Online reputation management consists of tracking your brand and reacting when necessary.
Though sometimes tedious, brand monitoring can save you from a potential disaster when someone cites your name in an article that misrepresents you. Aside from protection, it can help you proactively join conversations around your topic area, helping to get your brand name out there.
It's almost 2009... and if you aren't active online you are missing valuable opportunities to advertise your value to the world—through articles, blog entries, social-network profiles, comments, videos and more.
As both a content producer and consumer, your name is being spread throughout each of these circuits by people you might not even know. In fact, research firm IDC finds that there is more content being created about you than you create yourself.
Part of your brand is in the hands of others, so it's critical that you monitor it before a flame becomes a forest fire.
Do you know what people are saying about you?
If you want to know how to track your presence and monitor your brand, then you are in luck. Below are the top 6 tools for your online reputation management program. They can be used for product and corporate brands in addition to your personal brand. Use each to search, locate and respond when necessary.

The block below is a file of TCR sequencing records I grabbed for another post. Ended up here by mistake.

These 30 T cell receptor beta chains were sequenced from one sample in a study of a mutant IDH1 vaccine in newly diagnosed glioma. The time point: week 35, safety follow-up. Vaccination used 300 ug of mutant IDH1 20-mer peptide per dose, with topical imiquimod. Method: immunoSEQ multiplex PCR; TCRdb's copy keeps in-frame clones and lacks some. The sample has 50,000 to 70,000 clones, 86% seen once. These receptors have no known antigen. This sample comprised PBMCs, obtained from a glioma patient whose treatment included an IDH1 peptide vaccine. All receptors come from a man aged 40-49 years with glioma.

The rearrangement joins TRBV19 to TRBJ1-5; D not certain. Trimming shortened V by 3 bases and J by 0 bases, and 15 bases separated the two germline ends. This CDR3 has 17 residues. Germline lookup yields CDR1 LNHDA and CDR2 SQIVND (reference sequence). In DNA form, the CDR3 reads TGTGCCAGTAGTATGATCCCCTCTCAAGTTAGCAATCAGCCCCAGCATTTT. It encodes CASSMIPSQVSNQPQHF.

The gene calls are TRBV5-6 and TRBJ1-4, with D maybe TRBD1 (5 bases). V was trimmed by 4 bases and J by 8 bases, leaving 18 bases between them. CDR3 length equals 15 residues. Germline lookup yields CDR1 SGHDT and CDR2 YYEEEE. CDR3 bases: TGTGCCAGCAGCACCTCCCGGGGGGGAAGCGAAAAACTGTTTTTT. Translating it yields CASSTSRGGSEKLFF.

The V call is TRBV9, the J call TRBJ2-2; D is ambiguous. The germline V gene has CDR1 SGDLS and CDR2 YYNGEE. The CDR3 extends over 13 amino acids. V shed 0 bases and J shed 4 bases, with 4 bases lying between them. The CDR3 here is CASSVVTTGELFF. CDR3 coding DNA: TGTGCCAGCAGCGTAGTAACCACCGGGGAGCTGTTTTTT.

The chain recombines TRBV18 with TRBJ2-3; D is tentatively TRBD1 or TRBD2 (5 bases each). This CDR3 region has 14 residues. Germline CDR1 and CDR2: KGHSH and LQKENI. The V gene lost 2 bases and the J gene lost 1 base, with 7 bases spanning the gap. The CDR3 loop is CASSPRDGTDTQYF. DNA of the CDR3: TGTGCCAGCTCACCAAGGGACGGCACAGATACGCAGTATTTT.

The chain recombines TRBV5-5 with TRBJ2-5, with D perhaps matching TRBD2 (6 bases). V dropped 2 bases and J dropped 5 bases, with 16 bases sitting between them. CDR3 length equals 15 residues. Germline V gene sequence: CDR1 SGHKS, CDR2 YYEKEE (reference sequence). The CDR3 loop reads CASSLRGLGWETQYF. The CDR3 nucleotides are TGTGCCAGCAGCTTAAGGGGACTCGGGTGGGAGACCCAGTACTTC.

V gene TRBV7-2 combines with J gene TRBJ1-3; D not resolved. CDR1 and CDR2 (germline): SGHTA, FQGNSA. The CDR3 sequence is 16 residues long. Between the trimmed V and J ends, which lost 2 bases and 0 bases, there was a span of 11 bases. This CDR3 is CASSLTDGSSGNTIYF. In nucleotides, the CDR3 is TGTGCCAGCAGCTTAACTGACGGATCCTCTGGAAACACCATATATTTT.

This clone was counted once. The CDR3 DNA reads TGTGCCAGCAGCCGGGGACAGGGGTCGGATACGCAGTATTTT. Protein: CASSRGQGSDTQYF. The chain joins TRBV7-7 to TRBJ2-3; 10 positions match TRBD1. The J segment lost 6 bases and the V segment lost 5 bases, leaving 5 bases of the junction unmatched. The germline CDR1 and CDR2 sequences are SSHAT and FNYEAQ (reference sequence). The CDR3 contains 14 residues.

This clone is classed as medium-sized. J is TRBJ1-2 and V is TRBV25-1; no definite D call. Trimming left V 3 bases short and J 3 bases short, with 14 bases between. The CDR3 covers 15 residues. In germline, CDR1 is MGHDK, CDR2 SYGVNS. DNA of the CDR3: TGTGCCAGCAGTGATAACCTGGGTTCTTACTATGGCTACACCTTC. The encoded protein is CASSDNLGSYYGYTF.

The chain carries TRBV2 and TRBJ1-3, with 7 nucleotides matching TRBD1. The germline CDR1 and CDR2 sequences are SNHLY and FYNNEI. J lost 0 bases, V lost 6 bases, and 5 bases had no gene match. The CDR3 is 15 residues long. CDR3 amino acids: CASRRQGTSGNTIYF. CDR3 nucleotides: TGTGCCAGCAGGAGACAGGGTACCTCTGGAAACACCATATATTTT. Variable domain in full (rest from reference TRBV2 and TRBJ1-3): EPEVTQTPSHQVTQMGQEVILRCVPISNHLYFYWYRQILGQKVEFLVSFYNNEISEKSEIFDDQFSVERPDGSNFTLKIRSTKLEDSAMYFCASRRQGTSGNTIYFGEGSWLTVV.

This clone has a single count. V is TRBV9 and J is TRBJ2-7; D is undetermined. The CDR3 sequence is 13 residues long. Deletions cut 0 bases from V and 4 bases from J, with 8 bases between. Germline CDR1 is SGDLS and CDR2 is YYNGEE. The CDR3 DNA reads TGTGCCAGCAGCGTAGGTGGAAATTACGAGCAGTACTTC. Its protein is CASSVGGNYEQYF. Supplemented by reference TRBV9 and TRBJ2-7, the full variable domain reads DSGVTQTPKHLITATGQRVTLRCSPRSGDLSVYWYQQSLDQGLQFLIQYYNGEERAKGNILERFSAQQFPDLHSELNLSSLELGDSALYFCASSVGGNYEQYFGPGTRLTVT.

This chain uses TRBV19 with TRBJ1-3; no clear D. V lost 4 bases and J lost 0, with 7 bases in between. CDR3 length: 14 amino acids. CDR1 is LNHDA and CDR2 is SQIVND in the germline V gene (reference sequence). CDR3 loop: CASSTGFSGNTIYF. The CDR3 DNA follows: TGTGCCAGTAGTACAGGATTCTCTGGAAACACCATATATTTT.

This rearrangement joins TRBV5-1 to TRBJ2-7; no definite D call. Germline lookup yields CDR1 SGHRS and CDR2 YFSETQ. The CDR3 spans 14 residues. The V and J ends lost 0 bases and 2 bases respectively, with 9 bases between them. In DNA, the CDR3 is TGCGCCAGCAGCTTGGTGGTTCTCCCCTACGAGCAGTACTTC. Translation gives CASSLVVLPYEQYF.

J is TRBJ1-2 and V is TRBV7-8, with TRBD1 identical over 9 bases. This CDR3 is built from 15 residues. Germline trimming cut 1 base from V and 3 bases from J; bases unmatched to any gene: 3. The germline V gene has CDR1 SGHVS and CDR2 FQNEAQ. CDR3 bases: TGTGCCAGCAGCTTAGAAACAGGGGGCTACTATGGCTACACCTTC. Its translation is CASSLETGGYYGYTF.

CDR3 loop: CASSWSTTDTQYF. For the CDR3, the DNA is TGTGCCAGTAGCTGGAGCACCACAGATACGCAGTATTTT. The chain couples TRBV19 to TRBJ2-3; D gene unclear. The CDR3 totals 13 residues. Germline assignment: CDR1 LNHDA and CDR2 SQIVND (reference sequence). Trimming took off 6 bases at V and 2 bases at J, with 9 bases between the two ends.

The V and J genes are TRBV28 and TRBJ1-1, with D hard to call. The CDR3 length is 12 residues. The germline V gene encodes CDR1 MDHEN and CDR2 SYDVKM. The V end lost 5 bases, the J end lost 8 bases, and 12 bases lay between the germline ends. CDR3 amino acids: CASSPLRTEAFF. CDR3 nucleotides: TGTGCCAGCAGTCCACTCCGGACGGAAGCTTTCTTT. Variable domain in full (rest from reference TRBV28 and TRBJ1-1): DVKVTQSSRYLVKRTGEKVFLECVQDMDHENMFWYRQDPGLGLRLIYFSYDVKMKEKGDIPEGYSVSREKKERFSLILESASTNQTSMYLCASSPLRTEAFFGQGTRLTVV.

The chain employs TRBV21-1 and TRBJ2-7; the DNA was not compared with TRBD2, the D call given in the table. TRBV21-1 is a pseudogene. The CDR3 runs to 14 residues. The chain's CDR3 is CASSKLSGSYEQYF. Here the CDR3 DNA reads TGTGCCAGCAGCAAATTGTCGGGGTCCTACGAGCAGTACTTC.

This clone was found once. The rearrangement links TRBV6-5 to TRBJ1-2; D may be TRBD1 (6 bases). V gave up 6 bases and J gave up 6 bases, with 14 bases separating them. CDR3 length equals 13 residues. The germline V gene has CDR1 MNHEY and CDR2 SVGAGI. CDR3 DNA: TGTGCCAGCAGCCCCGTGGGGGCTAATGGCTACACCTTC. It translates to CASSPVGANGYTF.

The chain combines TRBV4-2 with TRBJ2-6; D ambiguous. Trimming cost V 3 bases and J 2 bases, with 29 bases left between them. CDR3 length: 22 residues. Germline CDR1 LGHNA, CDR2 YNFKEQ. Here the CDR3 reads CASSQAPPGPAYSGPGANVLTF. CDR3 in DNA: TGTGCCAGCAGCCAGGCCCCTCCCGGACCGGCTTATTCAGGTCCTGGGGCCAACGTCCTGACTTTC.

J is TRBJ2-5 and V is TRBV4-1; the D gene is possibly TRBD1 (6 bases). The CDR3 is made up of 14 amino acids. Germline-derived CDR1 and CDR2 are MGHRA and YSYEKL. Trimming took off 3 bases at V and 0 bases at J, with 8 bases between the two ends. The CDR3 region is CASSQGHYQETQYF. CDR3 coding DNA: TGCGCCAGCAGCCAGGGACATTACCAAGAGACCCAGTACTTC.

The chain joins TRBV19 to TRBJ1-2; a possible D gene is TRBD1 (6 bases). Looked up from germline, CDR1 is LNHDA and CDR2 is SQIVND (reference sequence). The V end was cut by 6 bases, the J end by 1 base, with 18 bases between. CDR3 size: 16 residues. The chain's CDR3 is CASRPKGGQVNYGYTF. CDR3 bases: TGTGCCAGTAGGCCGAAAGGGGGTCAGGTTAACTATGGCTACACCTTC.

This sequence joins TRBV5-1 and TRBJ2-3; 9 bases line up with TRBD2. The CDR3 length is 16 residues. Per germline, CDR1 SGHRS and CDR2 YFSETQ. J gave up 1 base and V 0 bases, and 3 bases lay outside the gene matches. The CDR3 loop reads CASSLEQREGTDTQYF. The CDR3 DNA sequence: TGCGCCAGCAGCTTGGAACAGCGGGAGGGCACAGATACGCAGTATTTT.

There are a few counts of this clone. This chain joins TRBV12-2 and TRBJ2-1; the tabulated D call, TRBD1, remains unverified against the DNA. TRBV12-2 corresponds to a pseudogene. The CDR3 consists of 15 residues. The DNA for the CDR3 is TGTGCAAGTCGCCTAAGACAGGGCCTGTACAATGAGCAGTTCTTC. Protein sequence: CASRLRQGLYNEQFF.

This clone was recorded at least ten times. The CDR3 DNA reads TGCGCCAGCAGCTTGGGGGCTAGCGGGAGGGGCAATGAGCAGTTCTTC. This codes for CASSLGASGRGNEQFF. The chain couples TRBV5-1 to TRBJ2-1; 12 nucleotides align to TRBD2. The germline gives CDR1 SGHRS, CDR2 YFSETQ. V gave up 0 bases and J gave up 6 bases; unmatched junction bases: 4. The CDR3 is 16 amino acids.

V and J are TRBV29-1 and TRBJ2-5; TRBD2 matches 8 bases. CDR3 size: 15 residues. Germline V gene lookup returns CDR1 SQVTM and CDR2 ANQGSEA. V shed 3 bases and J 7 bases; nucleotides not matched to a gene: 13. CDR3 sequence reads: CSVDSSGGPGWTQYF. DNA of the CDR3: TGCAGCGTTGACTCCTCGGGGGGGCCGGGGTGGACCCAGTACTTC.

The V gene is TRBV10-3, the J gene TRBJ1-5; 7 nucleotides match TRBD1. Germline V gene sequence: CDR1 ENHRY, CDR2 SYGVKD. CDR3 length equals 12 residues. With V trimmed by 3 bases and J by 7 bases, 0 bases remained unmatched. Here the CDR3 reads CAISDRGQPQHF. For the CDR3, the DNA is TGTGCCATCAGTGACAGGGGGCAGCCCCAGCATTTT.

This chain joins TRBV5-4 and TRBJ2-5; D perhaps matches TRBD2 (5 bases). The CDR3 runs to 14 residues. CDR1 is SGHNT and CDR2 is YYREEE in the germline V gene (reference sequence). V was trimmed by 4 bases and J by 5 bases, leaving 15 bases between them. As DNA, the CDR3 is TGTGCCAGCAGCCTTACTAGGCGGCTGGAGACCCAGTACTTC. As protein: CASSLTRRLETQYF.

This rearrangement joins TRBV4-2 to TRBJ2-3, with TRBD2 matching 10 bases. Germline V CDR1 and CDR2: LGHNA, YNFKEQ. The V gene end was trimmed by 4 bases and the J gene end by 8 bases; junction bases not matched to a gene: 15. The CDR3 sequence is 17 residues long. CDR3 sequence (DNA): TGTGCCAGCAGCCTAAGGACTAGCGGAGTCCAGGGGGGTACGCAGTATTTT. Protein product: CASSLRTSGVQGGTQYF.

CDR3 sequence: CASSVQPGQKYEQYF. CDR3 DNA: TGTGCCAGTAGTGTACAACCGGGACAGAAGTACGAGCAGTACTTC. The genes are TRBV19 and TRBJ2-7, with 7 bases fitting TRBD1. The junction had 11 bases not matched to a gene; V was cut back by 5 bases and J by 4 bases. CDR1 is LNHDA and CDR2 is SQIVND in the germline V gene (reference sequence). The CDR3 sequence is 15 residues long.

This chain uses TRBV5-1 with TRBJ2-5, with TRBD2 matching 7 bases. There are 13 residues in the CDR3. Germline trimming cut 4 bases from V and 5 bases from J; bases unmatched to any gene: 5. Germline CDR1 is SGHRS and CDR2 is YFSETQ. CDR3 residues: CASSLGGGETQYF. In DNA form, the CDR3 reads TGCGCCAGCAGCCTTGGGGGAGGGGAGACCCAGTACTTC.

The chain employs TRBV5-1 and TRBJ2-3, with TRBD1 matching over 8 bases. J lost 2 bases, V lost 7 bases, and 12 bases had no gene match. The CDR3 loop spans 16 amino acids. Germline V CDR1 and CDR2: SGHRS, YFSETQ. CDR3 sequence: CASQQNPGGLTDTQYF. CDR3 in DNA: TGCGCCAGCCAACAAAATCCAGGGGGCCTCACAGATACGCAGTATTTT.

Also, they can be leveraged as part of your marketing strategy, to discover your audience and market to them directly.
- Definition: Google Alerts are email updates of the latest relevant Google results based on your choice of query or topic. You can subscribe to each alert through email and RSS.
- Application: Many people use their RSS readers to view these alerts, and PR agencies use alerts to track their campaigns. You can monitor a news story, keep current with your industry and competitors, and see who is writing about you, all at the same time.
- Marketing strategy: Set a comprehensive alert, notifying you of stories, as they happen, for your name, your topic, and even your company. As your feed reader fills up with articles that match your query, you should start a database of bloggers and journalists so that you can market to them directly and form better relationships.
2. Blog posts—Technorati.com
- Definition: If you have a blog, then you have to be on Technorati, which is the largest blog search engine in the world. When you register with it, Technorati tracks "blog reactions," or blogs that link to yours.
- Application: Search for your name on Technorati, and subscribe to RSS alerts so that when someone blogs about you, you find out.
- Marketing strategy: Use Technorati to log every blog that is linking to your own. Keep track of these blogs, and when you write your next post link to them. Doing so will give recognition to those who have recognized yours.
3. Blog comments—backtype.com
- Definition: Recently, a new service came out to solve the problem of monitoring blog comments. Think about it, someone can comment on you on a series of blogs, but if you only track posts you'll really miss out. BackType is a service that lets you find, follow, and share comments from across the Web. Whenever you write a comment with a link to your Web site, BackType attributes it to you.